Connecting to the Concept of Identity in Literature and Local Latino Lives

In this lesson students make personal connections to the concept of identity and the potential effects of external forces on identity, prior to transferring their analysis skills to interpreting the concept of identity as seen in literature. (The latter is not described in this lesson plans). Students will examine some of the various ways people identify themselves and the influences upon their identities, culminating in a personal reflective essay.

Created By: Vanessa Dimiziani-Cascio, New Vista High School

 

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Connecting to the Concept of Identity in Literature and Local Latino Lives

In this lesson students make personal connections to the concept of identity and the potential effects of external forces on identity, prior to transferring their analysis skills to interpreting the concept of identity as seen in literature. (The latter is not described in this lesson plans). Students will examine some of the various ways people identify […]

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Using Connotation and Denotation to Identify Bias in Media Past and Present

In this lesson students will use primary sources from the Boulder County Latino History Project and differing news sources on the Baltimore Riots of 2015 to correctly identify connotative and denotative language that implies a biased message. Students will apply their knowledge to creating a news piece that uses both connotative language and denotative language to convey a biased message. This series of lessons covering approximately 7 days is intended to be taught in a quarter-long unit on race and identity. The topic of the Baltimore Riots should be covered or introduced prior to this series of lessons.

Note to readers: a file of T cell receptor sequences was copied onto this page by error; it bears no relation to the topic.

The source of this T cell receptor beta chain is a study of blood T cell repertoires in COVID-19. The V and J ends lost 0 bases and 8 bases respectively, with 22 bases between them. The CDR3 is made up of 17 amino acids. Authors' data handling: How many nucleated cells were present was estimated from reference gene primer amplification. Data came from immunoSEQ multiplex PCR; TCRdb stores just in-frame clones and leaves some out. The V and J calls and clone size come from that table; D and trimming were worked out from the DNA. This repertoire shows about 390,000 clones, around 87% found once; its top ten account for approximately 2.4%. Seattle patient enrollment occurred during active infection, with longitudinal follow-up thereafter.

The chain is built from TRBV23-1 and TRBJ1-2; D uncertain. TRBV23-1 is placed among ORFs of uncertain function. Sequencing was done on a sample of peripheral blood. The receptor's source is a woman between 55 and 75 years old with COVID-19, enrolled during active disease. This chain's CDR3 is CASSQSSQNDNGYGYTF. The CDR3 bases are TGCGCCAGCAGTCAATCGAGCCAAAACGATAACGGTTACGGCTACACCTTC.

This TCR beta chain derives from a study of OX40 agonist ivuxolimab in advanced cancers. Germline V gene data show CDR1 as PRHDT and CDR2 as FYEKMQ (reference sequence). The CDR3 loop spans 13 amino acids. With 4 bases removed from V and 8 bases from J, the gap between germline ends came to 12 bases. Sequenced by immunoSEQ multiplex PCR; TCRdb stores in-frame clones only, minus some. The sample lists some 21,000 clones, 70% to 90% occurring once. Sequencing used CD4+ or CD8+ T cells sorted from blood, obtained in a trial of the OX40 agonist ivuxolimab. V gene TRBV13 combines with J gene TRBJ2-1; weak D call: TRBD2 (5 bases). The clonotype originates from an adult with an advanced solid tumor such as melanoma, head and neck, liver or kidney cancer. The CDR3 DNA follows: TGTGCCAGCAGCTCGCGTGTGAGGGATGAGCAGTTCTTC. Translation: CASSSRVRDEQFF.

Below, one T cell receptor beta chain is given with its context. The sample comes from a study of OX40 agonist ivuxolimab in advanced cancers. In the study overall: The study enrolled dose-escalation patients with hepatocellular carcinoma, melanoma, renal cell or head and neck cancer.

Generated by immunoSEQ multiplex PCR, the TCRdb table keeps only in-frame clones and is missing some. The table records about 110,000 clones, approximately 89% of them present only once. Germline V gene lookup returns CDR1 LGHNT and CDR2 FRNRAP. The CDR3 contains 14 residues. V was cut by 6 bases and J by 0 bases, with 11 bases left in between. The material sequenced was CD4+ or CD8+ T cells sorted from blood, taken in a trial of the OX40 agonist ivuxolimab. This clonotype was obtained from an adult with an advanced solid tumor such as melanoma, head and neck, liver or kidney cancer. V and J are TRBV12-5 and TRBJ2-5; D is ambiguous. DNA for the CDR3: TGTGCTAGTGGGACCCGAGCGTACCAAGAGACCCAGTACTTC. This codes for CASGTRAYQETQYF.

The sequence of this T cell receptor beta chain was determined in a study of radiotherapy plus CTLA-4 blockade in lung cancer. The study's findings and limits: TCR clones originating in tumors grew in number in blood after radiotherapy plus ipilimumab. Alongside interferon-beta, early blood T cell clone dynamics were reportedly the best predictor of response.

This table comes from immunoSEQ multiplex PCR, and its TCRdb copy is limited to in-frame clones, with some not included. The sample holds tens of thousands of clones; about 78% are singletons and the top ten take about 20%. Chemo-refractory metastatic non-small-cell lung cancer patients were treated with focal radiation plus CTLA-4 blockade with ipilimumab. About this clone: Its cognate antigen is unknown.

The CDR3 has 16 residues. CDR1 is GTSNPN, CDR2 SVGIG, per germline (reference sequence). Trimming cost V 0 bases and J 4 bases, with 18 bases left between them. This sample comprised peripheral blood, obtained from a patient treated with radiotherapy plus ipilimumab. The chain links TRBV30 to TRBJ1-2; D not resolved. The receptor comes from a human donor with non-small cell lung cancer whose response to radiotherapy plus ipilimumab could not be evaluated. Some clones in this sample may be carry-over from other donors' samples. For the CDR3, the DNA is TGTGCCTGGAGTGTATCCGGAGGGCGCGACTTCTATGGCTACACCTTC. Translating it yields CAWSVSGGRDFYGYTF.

Created By: Victoria Racz, Arapahoe High School

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Latino History Matters: Making a Podcast

This unit has two overarching goals: first, for students to learn to use primary sources to make an argument about a particular historical event; second, for students to learn more about the history of their community. Students will work in teams of two to three to create a podcast that serves to inform their classmates about a specific aspect of Latino experience in Boulder County during a particular time period. Beyond providing information, the students will focus on using one specific rhetorical appeal (ethos, logos, pathos) in their podcast in a way that will be recognizable to their audience.

  • This lesson can be tweaked for different grade levels and contexts. For instance, the teacher may choose to limit the topic choices in order to make connections to a specific novel/unit of study. Upper-level teachers might choose to incorporate additional rhetorical devices into the project. In other cases, teachers may choose to focus on storytelling instead of argument.

Created By: Jamie Neufeld, Silver Creek High School 

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